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Permits provide a record of work done in accordance with local building codes, Mike Holmes notes.
Permits provide a record of work done in accordance with local building codes, Mike Holmes notes.

Every time I bring up buildings permits on social media, I get some blowback. I can practically set my watch to it. I get comments like “but Mike, permits are just a cash grab,” and “my contractor said I didn’t need one for that,” and my personal favourite, “he said he’d do the work for cheaper if I skipped the permit.”

I actually love it, because it’s my chance to get in there and clear up some misconceptions about building permits — and why they are in fact necessary for your construction job. You need building permits for all sorts of construction jobs — when you’re updating your electrical, HVAC, plumbing or making structural changes, you can bet you’ll need a permit. Even some seemingly “small” renovations might require the use of a permit, so don’t think that just because you’re not spending a bundle on your reno, you can skip the permit.

Trust me, the permit is much more than a “cash grab” or taxation from the city. Believe me, you always want to pull the right permits for your job. Why? Read on:

Permits give peace of mind

Think of a permit as formal permission to complete your project. This is the city saying that yes, your project complies with all local building codes, zoning laws and ordinances. It also means that the job is being inspected by independent professionals who can review your plans and monitor the progress of the project to ensure it’s meeting all standards.

Building codes are complicated and can be open to a bit of interpretation. By getting the permit, you ensure that your contractor’s plans fall within the scope they need to make the project safe.

As a homeowner, it’s your responsibility to ensure that permits are pulled — not your contractors’. Usually they’ll be the ones to actually do the work to get the permits, but make sure that’s included in your contract. A contractor who doesn’t want to pull permits is a red flag. I wouldn’t hire them, even if you think it will save you a couple of bucks.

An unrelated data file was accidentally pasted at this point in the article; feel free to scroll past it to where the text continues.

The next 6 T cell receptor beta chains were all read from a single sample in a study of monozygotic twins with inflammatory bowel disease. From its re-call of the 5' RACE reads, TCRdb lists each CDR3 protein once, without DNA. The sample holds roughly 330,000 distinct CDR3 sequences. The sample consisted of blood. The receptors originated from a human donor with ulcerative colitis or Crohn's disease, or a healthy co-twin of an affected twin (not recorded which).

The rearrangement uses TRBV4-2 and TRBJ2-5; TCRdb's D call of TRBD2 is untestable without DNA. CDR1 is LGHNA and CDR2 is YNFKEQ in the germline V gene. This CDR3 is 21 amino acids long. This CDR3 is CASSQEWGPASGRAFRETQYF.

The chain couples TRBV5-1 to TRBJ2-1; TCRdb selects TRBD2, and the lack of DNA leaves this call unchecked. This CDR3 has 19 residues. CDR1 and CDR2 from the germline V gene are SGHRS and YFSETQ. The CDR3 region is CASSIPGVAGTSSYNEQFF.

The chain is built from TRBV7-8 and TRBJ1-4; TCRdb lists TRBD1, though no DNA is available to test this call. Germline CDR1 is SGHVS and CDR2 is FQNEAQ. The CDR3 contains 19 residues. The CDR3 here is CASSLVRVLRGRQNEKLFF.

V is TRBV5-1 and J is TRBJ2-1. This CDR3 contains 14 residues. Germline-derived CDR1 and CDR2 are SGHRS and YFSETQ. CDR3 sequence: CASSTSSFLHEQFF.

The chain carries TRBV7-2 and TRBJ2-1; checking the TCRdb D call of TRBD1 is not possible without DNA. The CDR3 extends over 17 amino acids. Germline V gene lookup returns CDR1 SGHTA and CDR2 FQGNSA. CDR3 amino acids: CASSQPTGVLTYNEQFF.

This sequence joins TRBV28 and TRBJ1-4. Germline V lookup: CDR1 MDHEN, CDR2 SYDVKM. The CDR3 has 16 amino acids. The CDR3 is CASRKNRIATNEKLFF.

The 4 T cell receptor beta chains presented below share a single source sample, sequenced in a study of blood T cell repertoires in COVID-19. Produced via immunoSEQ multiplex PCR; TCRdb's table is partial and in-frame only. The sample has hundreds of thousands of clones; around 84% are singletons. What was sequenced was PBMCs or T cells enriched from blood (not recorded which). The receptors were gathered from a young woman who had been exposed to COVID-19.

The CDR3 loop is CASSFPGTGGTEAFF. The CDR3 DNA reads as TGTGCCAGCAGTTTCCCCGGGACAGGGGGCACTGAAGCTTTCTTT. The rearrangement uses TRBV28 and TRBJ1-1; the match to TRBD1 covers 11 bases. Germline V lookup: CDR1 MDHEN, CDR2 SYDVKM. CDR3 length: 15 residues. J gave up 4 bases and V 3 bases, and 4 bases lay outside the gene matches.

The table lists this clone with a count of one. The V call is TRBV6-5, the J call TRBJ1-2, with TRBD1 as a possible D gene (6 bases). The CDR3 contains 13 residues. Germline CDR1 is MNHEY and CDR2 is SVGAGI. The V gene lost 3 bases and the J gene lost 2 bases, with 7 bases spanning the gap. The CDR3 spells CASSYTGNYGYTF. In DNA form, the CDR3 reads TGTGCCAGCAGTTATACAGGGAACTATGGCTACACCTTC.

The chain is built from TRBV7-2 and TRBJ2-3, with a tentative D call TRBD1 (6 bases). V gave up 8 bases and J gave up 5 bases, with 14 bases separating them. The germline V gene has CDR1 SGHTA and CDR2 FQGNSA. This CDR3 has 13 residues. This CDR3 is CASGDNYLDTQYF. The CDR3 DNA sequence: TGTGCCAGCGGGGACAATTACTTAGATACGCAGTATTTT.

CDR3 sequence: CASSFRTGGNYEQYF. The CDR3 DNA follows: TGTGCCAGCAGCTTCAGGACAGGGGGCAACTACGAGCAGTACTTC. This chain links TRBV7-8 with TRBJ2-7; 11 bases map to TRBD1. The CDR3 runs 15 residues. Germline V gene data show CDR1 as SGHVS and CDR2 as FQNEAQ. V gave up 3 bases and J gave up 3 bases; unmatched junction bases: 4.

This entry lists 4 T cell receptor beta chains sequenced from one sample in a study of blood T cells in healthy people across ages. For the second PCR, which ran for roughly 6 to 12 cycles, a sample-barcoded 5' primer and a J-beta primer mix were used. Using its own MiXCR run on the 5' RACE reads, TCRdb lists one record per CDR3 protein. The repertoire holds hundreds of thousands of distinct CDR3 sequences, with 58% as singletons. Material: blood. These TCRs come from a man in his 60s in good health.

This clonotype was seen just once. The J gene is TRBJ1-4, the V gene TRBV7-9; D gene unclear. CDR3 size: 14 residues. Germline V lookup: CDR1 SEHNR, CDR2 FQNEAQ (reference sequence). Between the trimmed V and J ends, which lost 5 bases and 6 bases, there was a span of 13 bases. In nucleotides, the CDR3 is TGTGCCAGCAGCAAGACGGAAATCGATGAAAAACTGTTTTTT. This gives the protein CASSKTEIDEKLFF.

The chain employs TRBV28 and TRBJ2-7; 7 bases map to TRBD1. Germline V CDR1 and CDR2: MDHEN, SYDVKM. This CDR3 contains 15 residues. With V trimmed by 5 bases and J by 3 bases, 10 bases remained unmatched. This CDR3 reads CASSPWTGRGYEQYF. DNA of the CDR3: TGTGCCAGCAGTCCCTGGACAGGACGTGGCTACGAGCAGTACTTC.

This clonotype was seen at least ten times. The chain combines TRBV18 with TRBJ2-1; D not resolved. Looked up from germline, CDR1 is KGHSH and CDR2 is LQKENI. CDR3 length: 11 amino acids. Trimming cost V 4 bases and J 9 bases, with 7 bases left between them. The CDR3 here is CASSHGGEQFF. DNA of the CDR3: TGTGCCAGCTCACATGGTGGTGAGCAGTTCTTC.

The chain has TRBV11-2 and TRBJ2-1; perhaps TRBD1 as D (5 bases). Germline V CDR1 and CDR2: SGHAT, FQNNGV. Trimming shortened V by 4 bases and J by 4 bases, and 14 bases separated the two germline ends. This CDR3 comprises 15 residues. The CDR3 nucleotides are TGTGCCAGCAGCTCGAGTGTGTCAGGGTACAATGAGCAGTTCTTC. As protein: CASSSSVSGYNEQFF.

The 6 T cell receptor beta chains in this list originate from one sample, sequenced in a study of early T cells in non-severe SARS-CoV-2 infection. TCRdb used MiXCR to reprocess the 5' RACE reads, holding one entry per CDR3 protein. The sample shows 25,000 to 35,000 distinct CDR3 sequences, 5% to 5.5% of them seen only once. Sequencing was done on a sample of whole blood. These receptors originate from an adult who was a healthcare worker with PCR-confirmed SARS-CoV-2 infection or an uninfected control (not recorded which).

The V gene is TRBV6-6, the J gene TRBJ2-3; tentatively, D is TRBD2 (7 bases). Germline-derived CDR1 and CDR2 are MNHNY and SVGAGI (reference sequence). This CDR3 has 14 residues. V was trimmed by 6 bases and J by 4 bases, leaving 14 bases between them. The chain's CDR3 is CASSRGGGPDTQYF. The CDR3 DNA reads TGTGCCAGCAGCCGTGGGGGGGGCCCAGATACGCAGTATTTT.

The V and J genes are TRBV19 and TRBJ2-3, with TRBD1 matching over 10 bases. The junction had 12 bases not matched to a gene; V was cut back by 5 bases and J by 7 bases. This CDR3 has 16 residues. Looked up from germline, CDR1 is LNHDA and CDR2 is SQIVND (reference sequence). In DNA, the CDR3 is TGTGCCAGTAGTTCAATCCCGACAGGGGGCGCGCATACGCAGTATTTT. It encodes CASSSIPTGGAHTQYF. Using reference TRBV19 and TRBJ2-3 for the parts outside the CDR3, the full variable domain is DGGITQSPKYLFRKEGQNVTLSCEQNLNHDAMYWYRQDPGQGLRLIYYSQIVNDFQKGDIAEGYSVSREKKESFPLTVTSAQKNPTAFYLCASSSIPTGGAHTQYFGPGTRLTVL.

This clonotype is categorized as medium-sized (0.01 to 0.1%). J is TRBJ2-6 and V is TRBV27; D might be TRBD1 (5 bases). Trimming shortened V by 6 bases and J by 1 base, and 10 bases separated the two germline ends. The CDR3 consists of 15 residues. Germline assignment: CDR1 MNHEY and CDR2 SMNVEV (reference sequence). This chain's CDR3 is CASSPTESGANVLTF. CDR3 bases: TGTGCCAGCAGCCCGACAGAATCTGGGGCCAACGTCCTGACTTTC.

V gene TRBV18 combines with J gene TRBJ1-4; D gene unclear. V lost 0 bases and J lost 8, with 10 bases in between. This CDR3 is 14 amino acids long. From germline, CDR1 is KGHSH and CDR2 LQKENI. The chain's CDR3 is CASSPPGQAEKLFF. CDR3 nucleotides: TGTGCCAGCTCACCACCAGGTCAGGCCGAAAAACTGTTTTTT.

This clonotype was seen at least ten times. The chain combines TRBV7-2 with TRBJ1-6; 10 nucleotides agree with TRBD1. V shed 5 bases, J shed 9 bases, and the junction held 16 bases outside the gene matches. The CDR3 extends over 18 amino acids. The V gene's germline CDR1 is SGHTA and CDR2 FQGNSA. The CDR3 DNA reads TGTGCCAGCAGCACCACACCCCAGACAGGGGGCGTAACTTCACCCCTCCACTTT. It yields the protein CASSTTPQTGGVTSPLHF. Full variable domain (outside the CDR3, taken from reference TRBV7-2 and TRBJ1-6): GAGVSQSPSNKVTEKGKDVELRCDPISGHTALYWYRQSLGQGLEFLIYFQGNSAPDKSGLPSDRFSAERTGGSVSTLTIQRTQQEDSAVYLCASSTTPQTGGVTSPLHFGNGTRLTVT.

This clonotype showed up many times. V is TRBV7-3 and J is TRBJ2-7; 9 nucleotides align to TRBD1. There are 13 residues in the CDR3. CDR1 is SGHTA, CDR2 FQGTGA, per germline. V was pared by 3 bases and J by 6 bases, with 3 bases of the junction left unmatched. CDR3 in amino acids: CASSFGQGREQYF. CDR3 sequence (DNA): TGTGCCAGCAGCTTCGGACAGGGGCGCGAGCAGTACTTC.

If you get caught doing work without the right permit, the city could potentially issue a stop-work work, and you may be issued a fine and even be required to put things back the way they were. If that happens, the couple of bucks you “saved” by not getting the permits will fly right out the window.

Permits also provide a nice record of work done to a home. Imagine moving into a house that had an addition added, or a new bathroom, or some walls removed. Now imagine doing a permit check for that home and not finding anything. How can you know for sure that the work was done safely and to code without a record of closed permits? I’m not saying there would be an issue, but it would certainly give me cause for concern.

When won’t I need a permit?

Not every job will require a permit. Most will, especially on larger-scale renovations where you’re making big changes. However, some small jobs don’t require you to obtain a permit.

What kind of jobs? If you’re building a shed in the backyard or adding a fence, you typically won’t need one. There are some exceptions — if the shed is larger than 100 square feet, you might need a permit. If you’re building an enclosure fence for your pool, that will also require a permit. For other fences, make sure you build within your property lines or you could be forced to tear it down if you accidentally build on your neighbour’s land.

For repairs, like replacing shingles, stucco, or other exterior siding, as long as you’re replacing it with the same kind of material, you won’t need a permit. If you’re totally tearing away the old material to replace it with something different, you likely will.

If you’re not sure that the project you want to undertake requires a permit or not, remember, it’s always free to call and ask.

Permits aren’t the cash grab they’ve got the reputation for. Think of them as your documentation that shows your renovation is safe.

To find out more about Mike Holmes, visit makeitright.ca

Copyright Postmedia Network Inc., 2021

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